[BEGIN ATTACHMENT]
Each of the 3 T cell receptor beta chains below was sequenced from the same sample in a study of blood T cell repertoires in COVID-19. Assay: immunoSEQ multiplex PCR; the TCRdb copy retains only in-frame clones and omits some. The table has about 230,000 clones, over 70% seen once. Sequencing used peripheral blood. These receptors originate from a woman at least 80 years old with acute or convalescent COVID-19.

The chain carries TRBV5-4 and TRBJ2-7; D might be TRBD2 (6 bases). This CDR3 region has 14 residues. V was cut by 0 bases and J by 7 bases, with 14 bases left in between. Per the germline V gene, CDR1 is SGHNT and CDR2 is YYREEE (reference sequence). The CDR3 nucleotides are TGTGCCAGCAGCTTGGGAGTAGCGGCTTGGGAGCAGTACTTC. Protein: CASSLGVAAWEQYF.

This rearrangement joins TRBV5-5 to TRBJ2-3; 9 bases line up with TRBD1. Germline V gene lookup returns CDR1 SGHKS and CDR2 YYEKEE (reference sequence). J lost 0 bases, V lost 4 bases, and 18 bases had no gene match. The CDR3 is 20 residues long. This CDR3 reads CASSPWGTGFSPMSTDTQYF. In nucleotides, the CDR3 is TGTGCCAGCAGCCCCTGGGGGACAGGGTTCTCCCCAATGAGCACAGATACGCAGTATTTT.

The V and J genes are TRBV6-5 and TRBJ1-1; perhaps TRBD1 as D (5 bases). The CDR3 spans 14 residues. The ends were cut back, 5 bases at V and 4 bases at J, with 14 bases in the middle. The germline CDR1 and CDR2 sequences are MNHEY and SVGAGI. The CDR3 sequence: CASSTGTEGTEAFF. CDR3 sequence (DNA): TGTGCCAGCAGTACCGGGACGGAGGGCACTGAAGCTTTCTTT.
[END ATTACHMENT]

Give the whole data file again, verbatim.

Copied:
Each of the 3 T cell receptor beta chains below was sequenced from the same sample in a study of blood T cell repertoires in COVID-19. Assay: immunoSEQ multiplex PCR; the TCRdb copy retains only in-frame clones and omits some. The table has about 230,000 clones, over 70% seen once. Sequencing used peripheral blood. These receptors originate from a woman at least 80 years old with acute or convalescent COVID-19.

The chain carries TRBV5-4 and TRBJ2-7; D might be TRBD2 (6 bases). This CDR3 region has 14 residues. V was cut by 0 bases and J by 7 bases, with 14 bases left in between. Per the germline V gene, CDR1 is SGHNT and CDR2 is YYREEE (reference sequence). The CDR3 nucleotides are TGTGCCAGCAGCTTGGGAGTAGCGGCTTGGGAGCAGTACTTC. Protein: CASSLGVAAWEQYF.

This rearrangement joins TRBV5-5 to TRBJ2-3; 9 bases line up with TRBD1. Germline V gene lookup returns CDR1 SGHKS and CDR2 YYEKEE (reference sequence). J lost 0 bases, V lost 4 bases, and 18 bases had no gene match. The CDR3 is 20 residues long. This CDR3 reads CASSPWGTGFSPMSTDTQYF. In nucleotides, the CDR3 is TGTGCCAGCAGCCCCTGGGGGACAGGGTTCTCCCCAATGAGCACAGATACGCAGTATTTT.

The V and J genes are TRBV6-5 and TRBJ1-1; perhaps TRBD1 as D (5 bases). The CDR3 spans 14 residues. The ends were cut back, 5 bases at V and 4 bases at J, with 14 bases in the middle. The germline CDR1 and CDR2 sequences are MNHEY and SVGAGI. The CDR3 sequence: CASSTGTEGTEAFF. CDR3 sequence (DNA): TGTGCCAGCAGTACCGGGACGGAGGGCACTGAAGCTTTCTTT.